Slice of Life at NCTE15: Engagement with Tom Newkirk and Ellin Keene

I sat on the ground charging my phone just outside the Exhibit Hall at NCTE with Halley, a pre-service teacher from Iowa.  I had 30 minutes until my next session located around the corner with Tom Newkirk and Ellin Keene.  We talked about her program, professors, her hometown, how she couldn’t wait to start teaching.  Loved this kid!

“Hi, Julieanne!”

I look up, and there is the lovely and brilliant Gravity Goldberg.  Amazed that she remembered me from a workshop years ago, I jump up and give her a hug.

“I’m hoping to get at seat at the Tom Newkirk and Ellin Keene session,” she says.

“Yikes, it’s that late.  Me too.” I wish Halley good luck and walk with Gravity down the hall.

A line had formed outside.  Lucky me.  I’m here.

The doors open and I find a seat next to Lisa Eickholt. Wow.

I look across the aisle. There are my Long Island friends Jenn Hayhurst, Jill DeRosa, and Ryan Scala. Hugs are necessary.  I return to find Katherine Bomer and Vicki Vinton next to me. OK, if Newkirk and Keene don’t say a word I would have gotten my money’s worth.

Newkirk calls us to order and starts in talking about narrative.

Regardless of common core definitions, any and all good writing has a narrative element. There is an ever-present need for narrative.  We humans relate to and remember stories. They connect to our humanness, our emotions.

A question might begin your work, but the tension keeps us reading. Even in academic writing you must have a plot; there must be tension. Readers must have a purpose to read on.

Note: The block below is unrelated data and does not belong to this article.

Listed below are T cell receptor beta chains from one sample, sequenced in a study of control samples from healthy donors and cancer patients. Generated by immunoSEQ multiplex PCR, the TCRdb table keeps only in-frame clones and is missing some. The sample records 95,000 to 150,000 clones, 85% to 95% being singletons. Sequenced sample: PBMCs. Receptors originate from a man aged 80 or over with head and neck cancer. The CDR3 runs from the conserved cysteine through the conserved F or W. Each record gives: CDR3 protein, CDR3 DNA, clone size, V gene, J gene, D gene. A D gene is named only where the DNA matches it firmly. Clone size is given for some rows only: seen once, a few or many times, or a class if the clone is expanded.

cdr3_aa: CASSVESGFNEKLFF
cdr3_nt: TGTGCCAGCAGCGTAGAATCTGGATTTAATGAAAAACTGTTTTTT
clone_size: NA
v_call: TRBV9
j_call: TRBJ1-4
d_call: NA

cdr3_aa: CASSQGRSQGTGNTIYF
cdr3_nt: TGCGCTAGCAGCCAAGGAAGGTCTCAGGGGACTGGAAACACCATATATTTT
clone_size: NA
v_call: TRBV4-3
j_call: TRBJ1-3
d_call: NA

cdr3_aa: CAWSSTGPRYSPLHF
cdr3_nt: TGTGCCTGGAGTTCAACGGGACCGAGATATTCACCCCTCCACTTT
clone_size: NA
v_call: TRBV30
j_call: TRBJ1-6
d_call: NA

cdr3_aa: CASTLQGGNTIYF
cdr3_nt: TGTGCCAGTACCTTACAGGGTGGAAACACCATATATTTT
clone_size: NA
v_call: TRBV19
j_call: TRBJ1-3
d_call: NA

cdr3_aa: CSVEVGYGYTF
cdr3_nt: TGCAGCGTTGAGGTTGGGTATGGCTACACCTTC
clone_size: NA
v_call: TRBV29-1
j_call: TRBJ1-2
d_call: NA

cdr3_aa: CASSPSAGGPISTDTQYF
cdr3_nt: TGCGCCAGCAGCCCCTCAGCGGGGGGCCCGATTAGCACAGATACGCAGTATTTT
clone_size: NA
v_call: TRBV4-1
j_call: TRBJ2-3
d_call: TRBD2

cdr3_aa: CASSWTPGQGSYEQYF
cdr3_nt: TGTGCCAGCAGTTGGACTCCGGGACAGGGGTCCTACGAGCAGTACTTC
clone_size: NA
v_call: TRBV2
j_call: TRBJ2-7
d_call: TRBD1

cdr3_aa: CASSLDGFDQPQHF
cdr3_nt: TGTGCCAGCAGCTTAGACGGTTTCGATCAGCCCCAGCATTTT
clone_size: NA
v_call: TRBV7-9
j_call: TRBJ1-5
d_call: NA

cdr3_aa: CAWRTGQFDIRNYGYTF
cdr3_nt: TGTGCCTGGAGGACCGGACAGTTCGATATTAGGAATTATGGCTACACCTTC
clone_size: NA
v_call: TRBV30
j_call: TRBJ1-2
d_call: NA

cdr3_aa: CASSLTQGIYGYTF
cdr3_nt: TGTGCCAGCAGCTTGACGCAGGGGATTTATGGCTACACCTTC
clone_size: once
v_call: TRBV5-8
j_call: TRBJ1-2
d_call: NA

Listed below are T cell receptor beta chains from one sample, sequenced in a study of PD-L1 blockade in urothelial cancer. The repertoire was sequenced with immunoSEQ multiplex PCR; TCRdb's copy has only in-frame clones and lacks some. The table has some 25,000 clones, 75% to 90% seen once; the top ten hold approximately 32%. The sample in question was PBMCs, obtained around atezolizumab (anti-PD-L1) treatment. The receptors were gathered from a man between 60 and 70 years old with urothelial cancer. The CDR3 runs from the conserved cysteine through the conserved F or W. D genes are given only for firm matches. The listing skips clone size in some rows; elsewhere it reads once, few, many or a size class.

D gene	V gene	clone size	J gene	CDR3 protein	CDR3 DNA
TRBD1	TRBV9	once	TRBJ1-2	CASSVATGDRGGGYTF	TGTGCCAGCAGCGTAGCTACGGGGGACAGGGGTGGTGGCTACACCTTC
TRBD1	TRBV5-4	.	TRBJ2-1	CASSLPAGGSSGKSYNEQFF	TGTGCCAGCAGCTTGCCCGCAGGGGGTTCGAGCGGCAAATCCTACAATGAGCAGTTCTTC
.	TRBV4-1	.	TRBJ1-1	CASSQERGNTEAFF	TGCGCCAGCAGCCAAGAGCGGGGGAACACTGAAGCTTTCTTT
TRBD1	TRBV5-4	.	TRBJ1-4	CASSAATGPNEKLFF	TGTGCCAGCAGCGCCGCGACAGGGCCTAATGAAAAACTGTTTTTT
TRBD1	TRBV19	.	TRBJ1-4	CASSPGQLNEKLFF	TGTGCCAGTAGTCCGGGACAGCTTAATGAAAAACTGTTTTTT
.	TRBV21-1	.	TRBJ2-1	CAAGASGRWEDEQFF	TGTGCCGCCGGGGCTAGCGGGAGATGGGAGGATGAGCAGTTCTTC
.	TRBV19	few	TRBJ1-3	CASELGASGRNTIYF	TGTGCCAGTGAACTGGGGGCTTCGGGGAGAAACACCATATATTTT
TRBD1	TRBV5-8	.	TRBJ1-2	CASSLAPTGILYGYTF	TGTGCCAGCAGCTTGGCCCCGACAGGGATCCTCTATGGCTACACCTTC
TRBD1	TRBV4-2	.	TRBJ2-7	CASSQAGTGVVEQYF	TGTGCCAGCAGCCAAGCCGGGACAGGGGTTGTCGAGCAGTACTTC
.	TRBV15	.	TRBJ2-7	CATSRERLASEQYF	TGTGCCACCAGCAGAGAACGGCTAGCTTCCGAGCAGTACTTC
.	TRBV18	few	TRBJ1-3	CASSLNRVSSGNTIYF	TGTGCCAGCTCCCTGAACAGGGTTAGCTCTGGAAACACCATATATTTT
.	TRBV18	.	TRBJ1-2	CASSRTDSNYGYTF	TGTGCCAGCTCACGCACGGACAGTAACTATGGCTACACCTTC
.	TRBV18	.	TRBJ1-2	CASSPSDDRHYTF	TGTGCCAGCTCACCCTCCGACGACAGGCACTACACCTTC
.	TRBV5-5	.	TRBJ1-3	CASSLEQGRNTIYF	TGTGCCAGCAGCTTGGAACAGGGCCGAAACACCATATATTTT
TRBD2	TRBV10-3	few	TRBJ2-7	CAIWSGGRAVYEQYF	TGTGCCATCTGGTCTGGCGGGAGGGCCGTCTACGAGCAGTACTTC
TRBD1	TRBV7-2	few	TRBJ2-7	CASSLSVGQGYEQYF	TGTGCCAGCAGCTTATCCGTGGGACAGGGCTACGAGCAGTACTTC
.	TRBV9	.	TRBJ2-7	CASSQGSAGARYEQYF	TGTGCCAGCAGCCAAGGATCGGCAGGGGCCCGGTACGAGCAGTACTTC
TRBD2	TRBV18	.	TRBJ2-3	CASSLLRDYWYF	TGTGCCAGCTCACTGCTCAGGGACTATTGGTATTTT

Our brains are devoted to the visual therefore we need a sense of the visual to comprehend.

I think of the nonfiction books I’ve loved. They were stories about people.  I remember these people and the scenes the author created for me to enter. They live with me.

Then Newkirk says something shocking, yet sensical.

Reading is an act of forgetting. The details anchor us.

I thought it was my weak brain. And, this explains why students cling to those fascinating facts after reading nonfiction.  Apparently, I’m beating myself up for a natural occurrence.

He hits us again.

Do we really read informational text for information?

What do we retain? We hold on to the journey, the story. We stay for engagement and emphathy.

And I thought it was just me.

Then he tells a story: The story of his experience reading The Emperor of All Maladies with his wife who was fighting cancer at the time. He ends this story by reading a reflection written by his wife on the book.  We are in tears. We will remember.

Keene stands. She starts with questions (giving us purpose, creating engagement).

How do we know children are engaged in what they are reading?

How do we know they are understanding?

What do we know about how they retain and reapply?

Do they use their conceptual understanding over time?

She had us. The studies show low retention. Low levels of learning.

Engagement we know is necessary, but what does it look like? When students appear to be “on task.” Busy. Is it engagement? Or compliance.

Picture a quiet classroom.  Books are open; pens jot in notebooks and on post-its. Is this engagement?

Keene describes another setting. Students  are working collaboratively on a project. Each student busily takes on a task to complete the work.  Is this engagement? Or a kind of parallel play.

Keene asked us to consider our moments of engagement. “When have you found yourself lost in a learning experience? What were the conditions that led to that level of engagement?”

To ground us in reading she asked, what needed to be present to have that “lost in learning” level of engagement with a nonfiction text?